The 2016 Spurling Revolutionary War Cemetery project was quite different from the 2014 Stanley Cemetery project. The Stanley cemetery’s 101 headstones deteriorated naturally and generally fell or sank where they stood. The Spurling cemetery headstones suggest a different story.
The Spurling cemetery contains burials from 1785-1848. Of the 26 known graves only 9 headstones and 5 footstones are visible in 2016, even after a ground penetrating radar survey was conducted. And one important wooden burial marker has disappeared. Legend has it that the cemetery may have been vandalized decades ago. Headstones may have been intentionally laid flat, broken, or moved around on the hillside. Research reveals that by 1971, only Joseph L’Grow’s 1833 headstone was standing, and the Benjamin Spurling, Sr. 1836 headstone was flat on the ground but plainly readable. By 2003, the L’Grow stone still stood and the few visible prostrate stones were overgrown with thick matted grass and weeds.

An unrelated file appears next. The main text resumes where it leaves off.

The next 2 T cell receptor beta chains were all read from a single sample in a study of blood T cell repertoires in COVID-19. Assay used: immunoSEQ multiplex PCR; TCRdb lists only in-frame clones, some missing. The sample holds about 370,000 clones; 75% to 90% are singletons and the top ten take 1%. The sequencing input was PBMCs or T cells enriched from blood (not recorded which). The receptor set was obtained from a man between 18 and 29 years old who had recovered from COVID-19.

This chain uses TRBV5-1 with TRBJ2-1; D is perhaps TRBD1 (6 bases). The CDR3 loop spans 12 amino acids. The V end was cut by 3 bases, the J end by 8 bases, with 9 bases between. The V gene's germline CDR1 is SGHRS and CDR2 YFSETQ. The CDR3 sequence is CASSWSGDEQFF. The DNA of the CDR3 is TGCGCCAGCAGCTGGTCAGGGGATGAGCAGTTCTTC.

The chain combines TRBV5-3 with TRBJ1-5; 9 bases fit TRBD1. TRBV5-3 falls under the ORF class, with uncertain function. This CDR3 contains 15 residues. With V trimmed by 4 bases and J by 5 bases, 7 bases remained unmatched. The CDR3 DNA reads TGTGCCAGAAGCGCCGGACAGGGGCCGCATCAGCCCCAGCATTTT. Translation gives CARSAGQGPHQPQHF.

In 2016, following the success of the Stanley cemetery preservation project and heeding concerns of descendants of those buried on the Spurling Cove hillside, residents of the Town of Cranberry Isles approved a request from GCIHS for $4,000 to restore the cemetery. Later that year, in an effort to locate as many of the headstones as possible, the Congregational Church approved $2,000 for a Ground Penetrating Radar survey. In 2017, the Town allocated $5,000 for a memorial headstone listing all 26 names, and the Church will donate an additional $1,400 for the memorial.
Below are some photos of project highlights. Read more about it in on these pages: our NEWS blog and our slide show, and visit our research links, too. You’ll discover before and after photos, spreadsheets of information, and a wealth of other details.